I’m a Dancer but I Can’t Walk Right Now

I’m a Dancer but I Can’t Walk Right Now
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My body doesn’t work.

This isn’t new information. But every time I get new information about a new way it doesn’t work, I feel a surge of emotion.

“I think I’m sort of depressed today,” I told my partner, after a long morning of telehealth and treatments. “I just wish there was something I could do to make this go away.”

“Oh, you want the magic pill,” he said, bemused. “The quick fix.”

“Yes,” I replied with rage. “But it’s not like I’m sitting around on my butt, smoking cigarettes and wishing for an easy answer. I am working my bum off to stay as healthy and mobile as possible.”

I have a new diagnosis, if you could call it that.

“Can’t you take all that off my chart?” I asked the nurse earlier this week while scanning the litany of sub-genres in my somatic system. “Do we really need to list everything if it all stems from the same source?”

Renal failure. Pancreatic insufficiency. Infection due to Stenotrophomonas maltophilia. Pseudomonas colonization. My body feels like a Marvel franchise, and I’m five prequels and eight sequels deep into a plot no one wanted.

(Courtesy of Ian Pettigrew)

My new diagnosis (versus a natural consequence of the primary problem, which is how I view it) is premature osteoarthritis of the lumbar spine. It’s occluding nerves, which causes rampant pain attacks, physical immobility, and a lot of meanness on my part. I wish my chart could have just said inflamed as hell because nothing is getting on my nerves more than my nerves these days.

“I do everything I can at home,” I explained to the rheumatologist, lest she imagined me butt-sitting-with-cigarette, “Icy Hot. Foam rolling. Rest. Handfuls of healthy nuts like Misty Copeland.”

“Do you need anything for the pain?” she kindly inquired.

“I want a long-term plan,” I replied. “I don’t want to keep waking up unable to walk, throwing high-dose Prednisone at the problem and then waiting for it to strike again.”

I hate the cycle of “not knowing, working hard, crash and burn, repeat.” I’m unfair to doctors doing their best. They see someone they consider thriving, despite what her chart reads. I’m unfair to myself. I wish there was a way to mysteriously work, think, and Icy Hot my way out of a body that doesn’t consistently work, so I can dance as long as possible and maintain a quality of life far larger than this.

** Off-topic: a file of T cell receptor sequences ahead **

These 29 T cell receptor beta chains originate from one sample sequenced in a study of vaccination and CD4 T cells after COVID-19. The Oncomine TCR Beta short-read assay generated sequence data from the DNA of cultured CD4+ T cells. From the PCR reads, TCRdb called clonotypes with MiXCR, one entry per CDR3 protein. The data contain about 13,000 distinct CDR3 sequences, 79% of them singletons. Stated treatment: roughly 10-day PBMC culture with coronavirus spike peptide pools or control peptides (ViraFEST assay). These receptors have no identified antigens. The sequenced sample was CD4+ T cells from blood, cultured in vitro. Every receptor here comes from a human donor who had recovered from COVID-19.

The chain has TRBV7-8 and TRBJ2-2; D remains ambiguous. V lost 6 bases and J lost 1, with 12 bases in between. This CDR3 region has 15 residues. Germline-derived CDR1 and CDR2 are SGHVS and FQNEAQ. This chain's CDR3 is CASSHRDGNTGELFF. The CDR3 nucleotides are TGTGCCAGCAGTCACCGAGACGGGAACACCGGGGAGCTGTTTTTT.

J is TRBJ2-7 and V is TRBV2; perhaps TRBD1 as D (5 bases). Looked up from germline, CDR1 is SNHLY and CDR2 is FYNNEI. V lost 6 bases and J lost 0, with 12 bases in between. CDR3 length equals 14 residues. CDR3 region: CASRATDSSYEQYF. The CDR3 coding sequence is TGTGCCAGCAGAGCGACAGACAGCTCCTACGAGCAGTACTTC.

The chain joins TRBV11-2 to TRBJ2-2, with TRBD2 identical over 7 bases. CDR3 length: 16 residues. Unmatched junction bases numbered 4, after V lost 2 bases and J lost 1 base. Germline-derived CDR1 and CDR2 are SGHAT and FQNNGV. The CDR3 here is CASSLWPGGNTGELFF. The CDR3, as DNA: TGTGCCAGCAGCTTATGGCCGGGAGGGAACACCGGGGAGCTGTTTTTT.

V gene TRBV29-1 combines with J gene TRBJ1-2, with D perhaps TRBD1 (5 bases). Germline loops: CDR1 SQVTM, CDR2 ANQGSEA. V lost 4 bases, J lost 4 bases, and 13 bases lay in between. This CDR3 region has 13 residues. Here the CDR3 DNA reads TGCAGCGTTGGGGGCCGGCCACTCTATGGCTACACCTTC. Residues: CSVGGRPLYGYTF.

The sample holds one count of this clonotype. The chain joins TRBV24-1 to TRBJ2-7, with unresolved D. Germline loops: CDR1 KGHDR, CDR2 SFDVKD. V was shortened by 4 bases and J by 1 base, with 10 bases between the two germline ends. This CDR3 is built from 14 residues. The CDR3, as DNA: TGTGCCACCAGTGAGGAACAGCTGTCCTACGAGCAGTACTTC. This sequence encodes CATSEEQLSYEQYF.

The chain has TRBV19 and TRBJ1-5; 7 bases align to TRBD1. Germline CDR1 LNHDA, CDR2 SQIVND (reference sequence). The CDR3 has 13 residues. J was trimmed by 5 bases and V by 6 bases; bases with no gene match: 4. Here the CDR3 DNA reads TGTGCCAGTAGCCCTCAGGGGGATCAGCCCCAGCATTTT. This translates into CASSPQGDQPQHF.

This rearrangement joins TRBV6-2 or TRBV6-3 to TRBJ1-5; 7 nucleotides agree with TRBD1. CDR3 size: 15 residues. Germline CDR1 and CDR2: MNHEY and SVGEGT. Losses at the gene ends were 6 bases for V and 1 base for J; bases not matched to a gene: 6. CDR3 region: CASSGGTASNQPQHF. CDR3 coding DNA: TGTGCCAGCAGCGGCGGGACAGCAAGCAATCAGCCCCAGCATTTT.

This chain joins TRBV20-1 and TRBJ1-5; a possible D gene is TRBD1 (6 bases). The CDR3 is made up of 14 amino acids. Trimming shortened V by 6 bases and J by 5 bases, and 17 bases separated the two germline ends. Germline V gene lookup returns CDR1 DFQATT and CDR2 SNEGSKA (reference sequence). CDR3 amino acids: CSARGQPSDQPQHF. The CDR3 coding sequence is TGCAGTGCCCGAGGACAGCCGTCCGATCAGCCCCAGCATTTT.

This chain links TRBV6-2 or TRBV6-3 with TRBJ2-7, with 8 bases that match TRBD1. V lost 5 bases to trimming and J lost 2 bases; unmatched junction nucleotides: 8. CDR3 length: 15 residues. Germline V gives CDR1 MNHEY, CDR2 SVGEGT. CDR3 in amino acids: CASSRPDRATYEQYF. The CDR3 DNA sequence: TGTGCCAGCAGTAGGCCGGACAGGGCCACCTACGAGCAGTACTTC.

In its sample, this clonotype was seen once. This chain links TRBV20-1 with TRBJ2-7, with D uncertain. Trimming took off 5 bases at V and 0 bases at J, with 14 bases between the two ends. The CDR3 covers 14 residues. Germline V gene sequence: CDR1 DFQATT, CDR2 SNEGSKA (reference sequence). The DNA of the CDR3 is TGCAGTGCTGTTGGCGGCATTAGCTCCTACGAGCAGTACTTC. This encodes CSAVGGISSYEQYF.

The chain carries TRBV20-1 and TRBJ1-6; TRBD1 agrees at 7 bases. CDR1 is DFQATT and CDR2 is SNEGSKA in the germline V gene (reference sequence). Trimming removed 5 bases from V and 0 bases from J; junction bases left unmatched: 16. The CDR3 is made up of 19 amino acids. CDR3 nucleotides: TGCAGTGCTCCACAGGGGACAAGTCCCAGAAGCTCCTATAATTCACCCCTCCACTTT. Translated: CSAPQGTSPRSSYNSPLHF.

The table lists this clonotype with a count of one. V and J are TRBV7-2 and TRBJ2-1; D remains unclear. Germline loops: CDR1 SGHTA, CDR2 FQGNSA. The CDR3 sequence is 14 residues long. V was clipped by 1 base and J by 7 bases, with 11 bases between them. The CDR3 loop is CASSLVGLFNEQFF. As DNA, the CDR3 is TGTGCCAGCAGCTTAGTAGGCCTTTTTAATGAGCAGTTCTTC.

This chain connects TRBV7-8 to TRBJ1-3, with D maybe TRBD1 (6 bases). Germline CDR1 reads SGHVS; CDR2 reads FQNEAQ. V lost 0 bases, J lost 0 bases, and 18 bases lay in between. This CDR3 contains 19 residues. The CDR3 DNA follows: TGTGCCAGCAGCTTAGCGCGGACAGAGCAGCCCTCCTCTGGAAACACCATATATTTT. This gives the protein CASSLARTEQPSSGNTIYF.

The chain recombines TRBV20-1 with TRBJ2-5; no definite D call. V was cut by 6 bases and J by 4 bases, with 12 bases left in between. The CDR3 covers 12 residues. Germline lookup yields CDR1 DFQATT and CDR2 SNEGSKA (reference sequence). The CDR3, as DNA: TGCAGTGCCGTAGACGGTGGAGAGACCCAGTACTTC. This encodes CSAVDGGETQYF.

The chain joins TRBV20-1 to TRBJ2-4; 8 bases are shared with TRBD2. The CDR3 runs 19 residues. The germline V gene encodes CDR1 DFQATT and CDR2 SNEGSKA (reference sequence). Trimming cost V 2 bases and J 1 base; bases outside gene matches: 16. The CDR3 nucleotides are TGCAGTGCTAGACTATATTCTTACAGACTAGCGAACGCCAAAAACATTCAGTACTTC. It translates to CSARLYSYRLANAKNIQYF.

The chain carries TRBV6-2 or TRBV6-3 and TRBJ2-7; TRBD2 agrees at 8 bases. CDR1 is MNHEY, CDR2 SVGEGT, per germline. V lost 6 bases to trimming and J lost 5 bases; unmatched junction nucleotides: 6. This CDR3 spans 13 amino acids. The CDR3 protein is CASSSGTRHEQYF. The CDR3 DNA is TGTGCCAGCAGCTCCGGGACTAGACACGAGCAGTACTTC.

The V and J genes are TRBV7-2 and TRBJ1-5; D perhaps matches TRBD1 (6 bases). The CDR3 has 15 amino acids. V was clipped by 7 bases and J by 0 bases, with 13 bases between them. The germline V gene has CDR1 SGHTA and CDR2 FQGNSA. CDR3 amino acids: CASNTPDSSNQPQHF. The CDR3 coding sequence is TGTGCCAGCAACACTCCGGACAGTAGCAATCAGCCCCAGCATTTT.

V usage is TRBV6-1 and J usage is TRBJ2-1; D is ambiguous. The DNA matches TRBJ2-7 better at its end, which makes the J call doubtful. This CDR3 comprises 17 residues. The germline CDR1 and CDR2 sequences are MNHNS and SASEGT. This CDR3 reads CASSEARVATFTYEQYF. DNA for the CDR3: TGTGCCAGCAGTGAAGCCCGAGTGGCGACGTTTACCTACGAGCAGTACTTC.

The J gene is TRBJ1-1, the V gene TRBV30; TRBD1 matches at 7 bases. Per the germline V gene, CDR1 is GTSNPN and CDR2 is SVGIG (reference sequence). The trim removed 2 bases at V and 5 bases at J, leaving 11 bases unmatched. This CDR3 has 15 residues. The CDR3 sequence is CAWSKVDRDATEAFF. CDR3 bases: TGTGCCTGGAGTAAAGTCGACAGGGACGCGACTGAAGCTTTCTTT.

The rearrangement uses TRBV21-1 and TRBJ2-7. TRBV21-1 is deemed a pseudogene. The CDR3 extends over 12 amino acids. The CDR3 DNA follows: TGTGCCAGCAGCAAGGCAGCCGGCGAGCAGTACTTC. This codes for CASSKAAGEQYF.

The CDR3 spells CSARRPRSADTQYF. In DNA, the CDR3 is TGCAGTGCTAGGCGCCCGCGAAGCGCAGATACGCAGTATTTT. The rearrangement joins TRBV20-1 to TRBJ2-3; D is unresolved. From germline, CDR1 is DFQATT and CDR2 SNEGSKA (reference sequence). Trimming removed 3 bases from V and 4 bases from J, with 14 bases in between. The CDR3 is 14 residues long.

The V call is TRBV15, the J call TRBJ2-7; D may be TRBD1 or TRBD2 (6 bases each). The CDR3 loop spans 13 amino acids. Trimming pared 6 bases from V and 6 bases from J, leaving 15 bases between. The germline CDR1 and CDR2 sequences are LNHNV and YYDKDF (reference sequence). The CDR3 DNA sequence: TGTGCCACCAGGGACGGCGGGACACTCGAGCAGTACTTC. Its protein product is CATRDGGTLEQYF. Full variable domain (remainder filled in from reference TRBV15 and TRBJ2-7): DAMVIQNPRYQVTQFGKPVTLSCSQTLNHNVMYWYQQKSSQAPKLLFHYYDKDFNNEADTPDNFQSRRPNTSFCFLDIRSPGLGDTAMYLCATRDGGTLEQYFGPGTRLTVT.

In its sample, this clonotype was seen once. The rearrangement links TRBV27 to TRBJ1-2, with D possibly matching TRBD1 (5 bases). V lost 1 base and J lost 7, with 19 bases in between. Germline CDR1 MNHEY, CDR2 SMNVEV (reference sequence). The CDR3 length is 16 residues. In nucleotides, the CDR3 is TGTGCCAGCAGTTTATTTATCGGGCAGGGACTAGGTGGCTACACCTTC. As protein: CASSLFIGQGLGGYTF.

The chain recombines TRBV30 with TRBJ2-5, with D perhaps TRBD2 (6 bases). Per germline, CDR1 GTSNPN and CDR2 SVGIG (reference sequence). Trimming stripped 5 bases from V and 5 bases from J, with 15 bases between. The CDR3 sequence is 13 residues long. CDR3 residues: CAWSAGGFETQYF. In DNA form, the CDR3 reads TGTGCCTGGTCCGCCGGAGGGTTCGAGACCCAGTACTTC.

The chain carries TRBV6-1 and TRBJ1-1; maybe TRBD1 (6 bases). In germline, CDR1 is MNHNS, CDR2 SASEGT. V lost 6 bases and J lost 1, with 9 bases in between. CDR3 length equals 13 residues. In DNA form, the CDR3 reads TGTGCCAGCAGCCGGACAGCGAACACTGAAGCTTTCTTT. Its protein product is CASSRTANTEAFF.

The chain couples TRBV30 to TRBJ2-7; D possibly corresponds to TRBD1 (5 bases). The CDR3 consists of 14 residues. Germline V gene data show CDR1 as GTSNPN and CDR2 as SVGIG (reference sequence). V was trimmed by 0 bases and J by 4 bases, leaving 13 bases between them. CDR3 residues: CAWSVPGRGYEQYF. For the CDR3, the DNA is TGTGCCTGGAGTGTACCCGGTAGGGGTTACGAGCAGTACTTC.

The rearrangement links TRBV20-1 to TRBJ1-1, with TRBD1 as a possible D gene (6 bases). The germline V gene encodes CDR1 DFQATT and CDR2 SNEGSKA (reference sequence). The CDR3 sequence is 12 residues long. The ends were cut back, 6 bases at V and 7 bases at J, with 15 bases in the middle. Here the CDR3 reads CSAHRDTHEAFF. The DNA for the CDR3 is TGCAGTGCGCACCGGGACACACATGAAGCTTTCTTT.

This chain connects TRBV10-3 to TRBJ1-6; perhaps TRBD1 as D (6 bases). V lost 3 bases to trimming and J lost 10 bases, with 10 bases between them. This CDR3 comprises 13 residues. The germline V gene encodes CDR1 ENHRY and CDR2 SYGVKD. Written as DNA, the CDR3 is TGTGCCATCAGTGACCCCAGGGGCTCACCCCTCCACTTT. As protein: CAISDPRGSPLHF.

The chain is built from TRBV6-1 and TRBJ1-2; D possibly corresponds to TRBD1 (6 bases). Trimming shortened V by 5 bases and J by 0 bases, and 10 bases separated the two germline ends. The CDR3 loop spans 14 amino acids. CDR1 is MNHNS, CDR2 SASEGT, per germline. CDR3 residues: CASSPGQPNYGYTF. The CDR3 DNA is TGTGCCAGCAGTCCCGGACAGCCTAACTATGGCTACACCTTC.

(Courtesy of Ian Pettigrew)

But that’s the problem. A few paragraphs back I said that “I am working my bum off to stay as healthy and mobile as possible.” That is not OK.

I’m so focused on how to function in my own fractured frame, I forget what my verbiage does to friends who define mobility differently. The world is full of prequels and sequels which rob far more than just a 90-degree arabesque: Friedreich’s ataxia, poliomyelitis, muscular dystrophy, scleroderma, and on and on.

Who am I to constantly equate the word mobility with success? For me, as a career dancer and director, that might feel proper, but how much damage do I inflict by using this language in my columns week after week?

“You’re speaking my love language,” I say to the physical therapist as he put different joints back in place and marvels at how out of whack my pelvis is. “I love having practical things to do.”

I’m supposed to pause dance for two weeks so the inflammation can dull. “Give the steroids time to work. Ice your back every day. Do the rehab to stabilize your joints; your cartilage is rubbed raw.”

(Courtesy of Ian Pettigrew)

New information doesn’t cause alarm or surprise anymore. It’s not a fresh hashtag to throw on my account or a piece of bling to brag about overcoming. It just ticks me off.